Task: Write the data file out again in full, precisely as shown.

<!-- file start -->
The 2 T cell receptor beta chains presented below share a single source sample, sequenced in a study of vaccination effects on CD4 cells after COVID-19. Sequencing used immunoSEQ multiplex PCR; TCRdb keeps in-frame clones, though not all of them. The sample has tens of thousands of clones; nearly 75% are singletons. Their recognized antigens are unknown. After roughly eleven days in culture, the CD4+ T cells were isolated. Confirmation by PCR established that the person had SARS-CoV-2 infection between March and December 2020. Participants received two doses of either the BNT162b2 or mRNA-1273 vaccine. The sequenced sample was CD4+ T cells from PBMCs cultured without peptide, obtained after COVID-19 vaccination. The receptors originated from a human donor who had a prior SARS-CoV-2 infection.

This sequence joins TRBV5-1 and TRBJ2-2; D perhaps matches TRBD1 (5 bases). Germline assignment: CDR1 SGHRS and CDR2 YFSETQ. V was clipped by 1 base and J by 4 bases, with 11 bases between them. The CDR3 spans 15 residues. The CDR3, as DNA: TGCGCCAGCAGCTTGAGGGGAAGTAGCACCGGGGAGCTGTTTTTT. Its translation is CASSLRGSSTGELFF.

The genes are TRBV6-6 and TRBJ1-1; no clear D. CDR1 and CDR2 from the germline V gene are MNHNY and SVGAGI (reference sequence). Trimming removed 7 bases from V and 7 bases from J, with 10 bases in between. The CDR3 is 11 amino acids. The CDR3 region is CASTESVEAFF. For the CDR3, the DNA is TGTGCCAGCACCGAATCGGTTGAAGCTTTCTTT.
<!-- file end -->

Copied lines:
The 2 T cell receptor beta chains presented below share a single source sample, sequenced in a study of vaccination effects on CD4 cells after COVID-19. Sequencing used immunoSEQ multiplex PCR; TCRdb keeps in-frame clones, though not all of them. The sample has tens of thousands of clones; nearly 75% are singletons. Their recognized antigens are unknown. After roughly eleven days in culture, the CD4+ T cells were isolated. Confirmation by PCR established that the person had SARS-CoV-2 infection between March and December 2020. Participants received two doses of either the BNT162b2 or mRNA-1273 vaccine. The sequenced sample was CD4+ T cells from PBMCs cultured without peptide, obtained after COVID-19 vaccination. The receptors originated from a human donor who had a prior SARS-CoV-2 infection.

This sequence joins TRBV5-1 and TRBJ2-2; D perhaps matches TRBD1 (5 bases). Germline assignment: CDR1 SGHRS and CDR2 YFSETQ. V was clipped by 1 base and J by 4 bases, with 11 bases between them. The CDR3 spans 15 residues. The CDR3, as DNA: TGCGCCAGCAGCTTGAGGGGAAGTAGCACCGGGGAGCTGTTTTTT. Its translation is CASSLRGSSTGELFF.

The genes are TRBV6-6 and TRBJ1-1; no clear D. CDR1 and CDR2 from the germline V gene are MNHNY and SVGAGI (reference sequence). Trimming removed 7 bases from V and 7 bases from J, with 10 bases in between. The CDR3 is 11 amino acids. The CDR3 region is CASTESVEAFF. For the CDR3, the DNA is TGTGCCAGCACCGAATCGGTTGAAGCTTTCTTT.